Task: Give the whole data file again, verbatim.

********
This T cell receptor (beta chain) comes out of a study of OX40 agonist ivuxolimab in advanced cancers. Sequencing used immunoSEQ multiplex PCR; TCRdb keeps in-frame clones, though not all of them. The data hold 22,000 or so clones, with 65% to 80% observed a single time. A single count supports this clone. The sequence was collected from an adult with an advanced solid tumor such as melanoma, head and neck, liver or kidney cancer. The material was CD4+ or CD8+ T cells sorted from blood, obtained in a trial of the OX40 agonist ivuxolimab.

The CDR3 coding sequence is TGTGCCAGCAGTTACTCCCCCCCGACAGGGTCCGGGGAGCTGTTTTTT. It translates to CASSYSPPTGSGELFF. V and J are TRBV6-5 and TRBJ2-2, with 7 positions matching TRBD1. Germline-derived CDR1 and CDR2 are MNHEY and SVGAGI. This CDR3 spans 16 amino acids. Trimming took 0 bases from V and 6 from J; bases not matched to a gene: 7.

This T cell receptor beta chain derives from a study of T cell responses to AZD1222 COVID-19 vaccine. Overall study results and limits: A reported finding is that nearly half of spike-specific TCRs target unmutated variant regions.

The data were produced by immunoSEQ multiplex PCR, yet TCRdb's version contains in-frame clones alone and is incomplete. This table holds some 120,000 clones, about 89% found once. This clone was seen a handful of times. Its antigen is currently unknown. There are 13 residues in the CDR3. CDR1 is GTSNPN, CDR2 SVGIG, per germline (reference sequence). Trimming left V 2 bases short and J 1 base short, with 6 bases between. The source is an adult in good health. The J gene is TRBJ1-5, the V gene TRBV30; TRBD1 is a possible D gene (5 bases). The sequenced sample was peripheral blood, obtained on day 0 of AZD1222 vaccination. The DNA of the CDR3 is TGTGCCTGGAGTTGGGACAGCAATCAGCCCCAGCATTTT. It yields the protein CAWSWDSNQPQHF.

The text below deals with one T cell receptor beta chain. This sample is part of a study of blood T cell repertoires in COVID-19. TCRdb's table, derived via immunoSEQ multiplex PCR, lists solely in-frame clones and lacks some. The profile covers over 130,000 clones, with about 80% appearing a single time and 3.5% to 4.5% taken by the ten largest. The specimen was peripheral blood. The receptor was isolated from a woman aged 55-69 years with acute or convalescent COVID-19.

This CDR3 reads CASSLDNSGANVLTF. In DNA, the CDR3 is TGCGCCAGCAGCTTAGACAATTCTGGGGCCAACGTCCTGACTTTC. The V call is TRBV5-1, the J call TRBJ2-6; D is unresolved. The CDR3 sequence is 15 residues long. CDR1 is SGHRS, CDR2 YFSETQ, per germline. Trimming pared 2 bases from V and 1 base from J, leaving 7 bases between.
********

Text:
This T cell receptor (beta chain) comes out of a study of OX40 agonist ivuxolimab in advanced cancers. Sequencing used immunoSEQ multiplex PCR; TCRdb keeps in-frame clones, though not all of them. The data hold 22,000 or so clones, with 65% to 80% observed a single time. A single count supports this clone. The sequence was collected from an adult with an advanced solid tumor such as melanoma, head and neck, liver or kidney cancer. The material was CD4+ or CD8+ T cells sorted from blood, obtained in a trial of the OX40 agonist ivuxolimab.

The CDR3 coding sequence is TGTGCCAGCAGTTACTCCCCCCCGACAGGGTCCGGGGAGCTGTTTTTT. It translates to CASSYSPPTGSGELFF. V and J are TRBV6-5 and TRBJ2-2, with 7 positions matching TRBD1. Germline-derived CDR1 and CDR2 are MNHEY and SVGAGI. This CDR3 spans 16 amino acids. Trimming took 0 bases from V and 6 from J; bases not matched to a gene: 7.

This T cell receptor beta chain derives from a study of T cell responses to AZD1222 COVID-19 vaccine. Overall study results and limits: A reported finding is that nearly half of spike-specific TCRs target unmutated variant regions.

The data were produced by immunoSEQ multiplex PCR, yet TCRdb's version contains in-frame clones alone and is incomplete. This table holds some 120,000 clones, about 89% found once. This clone was seen a handful of times. Its antigen is currently unknown. There are 13 residues in the CDR3. CDR1 is GTSNPN, CDR2 SVGIG, per germline (reference sequence). Trimming left V 2 bases short and J 1 base short, with 6 bases between. The source is an adult in good health. The J gene is TRBJ1-5, the V gene TRBV30; TRBD1 is a possible D gene (5 bases). The sequenced sample was peripheral blood, obtained on day 0 of AZD1222 vaccination. The DNA of the CDR3 is TGTGCCTGGAGTTGGGACAGCAATCAGCCCCAGCATTTT. It yields the protein CAWSWDSNQPQHF.

The text below deals with one T cell receptor beta chain. This sample is part of a study of blood T cell repertoires in COVID-19. TCRdb's table, derived via immunoSEQ multiplex PCR, lists solely in-frame clones and lacks some. The profile covers over 130,000 clones, with about 80% appearing a single time and 3.5% to 4.5% taken by the ten largest. The specimen was peripheral blood. The receptor was isolated from a woman aged 55-69 years with acute or convalescent COVID-19.

This CDR3 reads CASSLDNSGANVLTF. In DNA, the CDR3 is TGCGCCAGCAGCTTAGACAATTCTGGGGCCAACGTCCTGACTTTC. The V call is TRBV5-1, the J call TRBJ2-6; D is unresolved. The CDR3 sequence is 15 residues long. CDR1 is SGHRS, CDR2 YFSETQ, per germline. Trimming pared 2 bases from V and 1 base from J, leaving 7 bases between.